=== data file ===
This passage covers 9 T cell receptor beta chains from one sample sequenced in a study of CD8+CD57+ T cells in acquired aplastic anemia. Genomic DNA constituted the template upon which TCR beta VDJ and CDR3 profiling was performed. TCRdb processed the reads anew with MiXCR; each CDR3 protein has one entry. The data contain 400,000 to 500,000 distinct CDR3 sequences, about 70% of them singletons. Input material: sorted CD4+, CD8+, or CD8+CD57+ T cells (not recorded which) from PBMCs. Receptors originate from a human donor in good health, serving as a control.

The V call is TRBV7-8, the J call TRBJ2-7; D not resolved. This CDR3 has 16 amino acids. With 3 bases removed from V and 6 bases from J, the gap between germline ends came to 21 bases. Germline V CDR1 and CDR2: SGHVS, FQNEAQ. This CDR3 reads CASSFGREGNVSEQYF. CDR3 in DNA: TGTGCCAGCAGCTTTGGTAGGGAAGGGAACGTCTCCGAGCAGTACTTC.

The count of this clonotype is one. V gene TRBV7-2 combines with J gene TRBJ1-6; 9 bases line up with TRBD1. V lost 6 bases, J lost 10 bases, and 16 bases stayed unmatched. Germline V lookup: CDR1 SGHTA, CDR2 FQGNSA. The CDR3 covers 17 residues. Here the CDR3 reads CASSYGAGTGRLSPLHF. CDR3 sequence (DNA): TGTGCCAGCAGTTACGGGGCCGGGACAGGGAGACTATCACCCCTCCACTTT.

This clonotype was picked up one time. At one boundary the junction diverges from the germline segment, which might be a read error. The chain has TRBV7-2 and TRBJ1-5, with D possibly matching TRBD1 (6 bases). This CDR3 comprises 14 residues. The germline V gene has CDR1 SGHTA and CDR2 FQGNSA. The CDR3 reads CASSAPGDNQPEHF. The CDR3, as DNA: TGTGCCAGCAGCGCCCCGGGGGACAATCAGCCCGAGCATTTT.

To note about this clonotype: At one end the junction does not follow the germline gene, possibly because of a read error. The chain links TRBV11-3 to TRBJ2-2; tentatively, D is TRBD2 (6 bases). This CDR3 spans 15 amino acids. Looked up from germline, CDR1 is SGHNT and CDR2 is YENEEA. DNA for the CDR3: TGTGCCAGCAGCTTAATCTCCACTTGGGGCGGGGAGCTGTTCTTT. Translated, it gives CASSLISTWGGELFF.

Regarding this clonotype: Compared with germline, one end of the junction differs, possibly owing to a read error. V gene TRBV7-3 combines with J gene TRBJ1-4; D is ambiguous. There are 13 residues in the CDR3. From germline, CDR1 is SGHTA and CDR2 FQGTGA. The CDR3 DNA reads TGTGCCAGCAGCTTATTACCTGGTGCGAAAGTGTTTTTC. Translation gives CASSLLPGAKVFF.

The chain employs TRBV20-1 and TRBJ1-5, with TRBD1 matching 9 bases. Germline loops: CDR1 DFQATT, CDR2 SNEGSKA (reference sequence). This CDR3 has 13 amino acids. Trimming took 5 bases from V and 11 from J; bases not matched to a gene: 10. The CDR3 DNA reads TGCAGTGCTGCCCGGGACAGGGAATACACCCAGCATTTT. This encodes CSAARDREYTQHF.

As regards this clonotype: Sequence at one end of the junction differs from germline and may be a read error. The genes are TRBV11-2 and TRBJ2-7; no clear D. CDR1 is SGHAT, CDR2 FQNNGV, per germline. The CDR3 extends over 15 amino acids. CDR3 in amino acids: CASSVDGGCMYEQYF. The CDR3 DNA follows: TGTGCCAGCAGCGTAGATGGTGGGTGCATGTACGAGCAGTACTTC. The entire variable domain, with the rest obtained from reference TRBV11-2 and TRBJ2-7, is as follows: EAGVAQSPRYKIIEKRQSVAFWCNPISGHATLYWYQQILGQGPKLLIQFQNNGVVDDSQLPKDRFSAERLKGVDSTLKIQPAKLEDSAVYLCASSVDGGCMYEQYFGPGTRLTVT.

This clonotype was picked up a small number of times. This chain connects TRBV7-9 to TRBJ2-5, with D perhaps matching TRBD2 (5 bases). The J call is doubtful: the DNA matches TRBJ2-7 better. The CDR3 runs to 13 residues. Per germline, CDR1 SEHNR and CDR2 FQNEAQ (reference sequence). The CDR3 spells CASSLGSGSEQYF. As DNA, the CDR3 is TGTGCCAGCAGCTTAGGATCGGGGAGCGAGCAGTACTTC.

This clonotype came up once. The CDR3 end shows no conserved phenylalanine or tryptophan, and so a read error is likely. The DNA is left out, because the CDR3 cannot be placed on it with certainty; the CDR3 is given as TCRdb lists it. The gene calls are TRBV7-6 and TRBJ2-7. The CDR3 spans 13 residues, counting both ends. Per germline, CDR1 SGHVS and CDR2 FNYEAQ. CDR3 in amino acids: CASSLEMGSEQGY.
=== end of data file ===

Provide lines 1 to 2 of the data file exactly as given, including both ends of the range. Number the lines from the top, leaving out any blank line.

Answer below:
This passage covers 9 T cell receptor beta chains from one sample sequenced in a study of CD8+CD57+ T cells in acquired aplastic anemia. Genomic DNA constituted the template upon which TCR beta VDJ and CDR3 profiling was performed. TCRdb processed the reads anew with MiXCR; each CDR3 protein has one entry. The data contain 400,000 to 500,000 distinct CDR3 sequences, about 70% of them singletons. Input material: sorted CD4+, CD8+, or CD8+CD57+ T cells (not recorded which) from PBMCs. Receptors originate from a human donor in good health, serving as a control.

The V call is TRBV7-8, the J call TRBJ2-7; D not resolved. This CDR3 has 16 amino acids. With 3 bases removed from V and 6 bases from J, the gap between germline ends came to 21 bases. Germline V CDR1 and CDR2: SGHVS, FQNEAQ. This CDR3 reads CASSFGREGNVSEQYF. CDR3 in DNA: TGTGCCAGCAGCTTTGGTAGGGAAGGGAACGTCTCCGAGCAGTACTTC.